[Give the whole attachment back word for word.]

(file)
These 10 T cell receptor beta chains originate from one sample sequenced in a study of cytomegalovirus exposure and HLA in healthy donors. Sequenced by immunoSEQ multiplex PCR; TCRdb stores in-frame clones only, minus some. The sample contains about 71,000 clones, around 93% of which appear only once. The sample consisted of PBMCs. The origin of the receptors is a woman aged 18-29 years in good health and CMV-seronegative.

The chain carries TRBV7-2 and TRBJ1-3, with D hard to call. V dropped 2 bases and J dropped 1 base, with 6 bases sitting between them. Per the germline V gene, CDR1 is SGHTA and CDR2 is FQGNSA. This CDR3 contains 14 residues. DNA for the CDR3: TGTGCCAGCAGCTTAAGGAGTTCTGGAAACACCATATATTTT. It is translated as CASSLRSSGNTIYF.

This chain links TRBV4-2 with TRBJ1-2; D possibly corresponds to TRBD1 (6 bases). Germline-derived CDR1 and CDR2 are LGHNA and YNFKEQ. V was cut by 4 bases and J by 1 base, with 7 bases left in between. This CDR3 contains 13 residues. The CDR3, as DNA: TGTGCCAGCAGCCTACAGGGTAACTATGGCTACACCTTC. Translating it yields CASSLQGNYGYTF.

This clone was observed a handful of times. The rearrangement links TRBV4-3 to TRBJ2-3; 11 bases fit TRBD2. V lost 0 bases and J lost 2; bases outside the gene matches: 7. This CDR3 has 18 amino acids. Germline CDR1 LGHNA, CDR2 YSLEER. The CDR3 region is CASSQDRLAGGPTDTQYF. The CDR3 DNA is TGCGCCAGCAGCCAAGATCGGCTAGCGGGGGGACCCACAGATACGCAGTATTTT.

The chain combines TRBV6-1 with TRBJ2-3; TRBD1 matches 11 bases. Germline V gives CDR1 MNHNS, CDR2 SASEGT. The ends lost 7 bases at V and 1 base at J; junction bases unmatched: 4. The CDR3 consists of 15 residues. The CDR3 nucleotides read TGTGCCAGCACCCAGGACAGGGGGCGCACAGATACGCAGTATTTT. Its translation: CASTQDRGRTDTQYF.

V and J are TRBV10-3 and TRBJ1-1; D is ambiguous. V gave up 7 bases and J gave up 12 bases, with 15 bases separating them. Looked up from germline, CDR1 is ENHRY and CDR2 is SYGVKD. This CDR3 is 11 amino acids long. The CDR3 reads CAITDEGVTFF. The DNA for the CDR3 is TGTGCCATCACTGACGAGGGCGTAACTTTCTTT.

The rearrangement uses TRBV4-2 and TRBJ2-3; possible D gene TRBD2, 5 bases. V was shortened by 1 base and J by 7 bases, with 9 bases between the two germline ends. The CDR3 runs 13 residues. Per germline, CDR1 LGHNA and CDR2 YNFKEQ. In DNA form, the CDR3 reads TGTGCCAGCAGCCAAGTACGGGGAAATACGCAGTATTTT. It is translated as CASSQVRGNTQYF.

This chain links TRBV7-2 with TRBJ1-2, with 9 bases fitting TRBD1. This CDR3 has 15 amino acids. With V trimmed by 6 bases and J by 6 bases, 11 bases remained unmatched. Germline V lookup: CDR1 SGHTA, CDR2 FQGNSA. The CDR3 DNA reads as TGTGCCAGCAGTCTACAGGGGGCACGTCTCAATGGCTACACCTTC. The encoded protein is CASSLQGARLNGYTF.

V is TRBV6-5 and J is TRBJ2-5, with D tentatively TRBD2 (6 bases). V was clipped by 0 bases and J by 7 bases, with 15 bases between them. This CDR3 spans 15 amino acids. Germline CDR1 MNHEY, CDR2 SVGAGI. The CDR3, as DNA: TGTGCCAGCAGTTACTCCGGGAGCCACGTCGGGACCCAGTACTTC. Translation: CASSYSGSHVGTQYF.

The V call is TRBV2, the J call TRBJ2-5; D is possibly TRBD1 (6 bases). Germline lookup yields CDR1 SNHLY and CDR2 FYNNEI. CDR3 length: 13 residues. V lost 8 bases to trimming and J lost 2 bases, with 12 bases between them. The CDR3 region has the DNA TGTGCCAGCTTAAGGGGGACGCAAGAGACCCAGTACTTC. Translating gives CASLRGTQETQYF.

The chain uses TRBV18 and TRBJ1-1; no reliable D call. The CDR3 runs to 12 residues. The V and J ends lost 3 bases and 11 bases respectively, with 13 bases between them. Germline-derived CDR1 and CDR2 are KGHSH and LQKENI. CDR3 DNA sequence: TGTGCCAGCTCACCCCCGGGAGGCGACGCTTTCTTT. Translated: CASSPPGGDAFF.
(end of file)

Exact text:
These 10 T cell receptor beta chains originate from one sample sequenced in a study of cytomegalovirus exposure and HLA in healthy donors. Sequenced by immunoSEQ multiplex PCR; TCRdb stores in-frame clones only, minus some. The sample contains about 71,000 clones, around 93% of which appear only once. The sample consisted of PBMCs. The origin of the receptors is a woman aged 18-29 years in good health and CMV-seronegative.

The chain carries TRBV7-2 and TRBJ1-3, with D hard to call. V dropped 2 bases and J dropped 1 base, with 6 bases sitting between them. Per the germline V gene, CDR1 is SGHTA and CDR2 is FQGNSA. This CDR3 contains 14 residues. DNA for the CDR3: TGTGCCAGCAGCTTAAGGAGTTCTGGAAACACCATATATTTT. It is translated as CASSLRSSGNTIYF.

This chain links TRBV4-2 with TRBJ1-2; D possibly corresponds to TRBD1 (6 bases). Germline-derived CDR1 and CDR2 are LGHNA and YNFKEQ. V was cut by 4 bases and J by 1 base, with 7 bases left in between. This CDR3 contains 13 residues. The CDR3, as DNA: TGTGCCAGCAGCCTACAGGGTAACTATGGCTACACCTTC. Translating it yields CASSLQGNYGYTF.

This clone was observed a handful of times. The rearrangement links TRBV4-3 to TRBJ2-3; 11 bases fit TRBD2. V lost 0 bases and J lost 2; bases outside the gene matches: 7. This CDR3 has 18 amino acids. Germline CDR1 LGHNA, CDR2 YSLEER. The CDR3 region is CASSQDRLAGGPTDTQYF. The CDR3 DNA is TGCGCCAGCAGCCAAGATCGGCTAGCGGGGGGACCCACAGATACGCAGTATTTT.

The chain combines TRBV6-1 with TRBJ2-3; TRBD1 matches 11 bases. Germline V gives CDR1 MNHNS, CDR2 SASEGT. The ends lost 7 bases at V and 1 base at J; junction bases unmatched: 4. The CDR3 consists of 15 residues. The CDR3 nucleotides read TGTGCCAGCACCCAGGACAGGGGGCGCACAGATACGCAGTATTTT. Its translation: CASTQDRGRTDTQYF.

V and J are TRBV10-3 and TRBJ1-1; D is ambiguous. V gave up 7 bases and J gave up 12 bases, with 15 bases separating them. Looked up from germline, CDR1 is ENHRY and CDR2 is SYGVKD. This CDR3 is 11 amino acids long. The CDR3 reads CAITDEGVTFF. The DNA for the CDR3 is TGTGCCATCACTGACGAGGGCGTAACTTTCTTT.

The rearrangement uses TRBV4-2 and TRBJ2-3; possible D gene TRBD2, 5 bases. V was shortened by 1 base and J by 7 bases, with 9 bases between the two germline ends. The CDR3 runs 13 residues. Per germline, CDR1 LGHNA and CDR2 YNFKEQ. In DNA form, the CDR3 reads TGTGCCAGCAGCCAAGTACGGGGAAATACGCAGTATTTT. It is translated as CASSQVRGNTQYF.

This chain links TRBV7-2 with TRBJ1-2, with 9 bases fitting TRBD1. This CDR3 has 15 amino acids. With V trimmed by 6 bases and J by 6 bases, 11 bases remained unmatched. Germline V lookup: CDR1 SGHTA, CDR2 FQGNSA. The CDR3 DNA reads as TGTGCCAGCAGTCTACAGGGGGCACGTCTCAATGGCTACACCTTC. The encoded protein is CASSLQGARLNGYTF.

V is TRBV6-5 and J is TRBJ2-5, with D tentatively TRBD2 (6 bases). V was clipped by 0 bases and J by 7 bases, with 15 bases between them. This CDR3 spans 15 amino acids. Germline CDR1 MNHEY, CDR2 SVGAGI. The CDR3, as DNA: TGTGCCAGCAGTTACTCCGGGAGCCACGTCGGGACCCAGTACTTC. Translation: CASSYSGSHVGTQYF.

The V call is TRBV2, the J call TRBJ2-5; D is possibly TRBD1 (6 bases). Germline lookup yields CDR1 SNHLY and CDR2 FYNNEI. CDR3 length: 13 residues. V lost 8 bases to trimming and J lost 2 bases, with 12 bases between them. The CDR3 region has the DNA TGTGCCAGCTTAAGGGGGACGCAAGAGACCCAGTACTTC. Translating gives CASLRGTQETQYF.

The chain uses TRBV18 and TRBJ1-1; no reliable D call. The CDR3 runs to 12 residues. The V and J ends lost 3 bases and 11 bases respectively, with 13 bases between them. Germline-derived CDR1 and CDR2 are KGHSH and LQKENI. CDR3 DNA sequence: TGTGCCAGCTCACCCCCGGGAGGCGACGCTTTCTTT. Translated: CASSPPGGDAFF.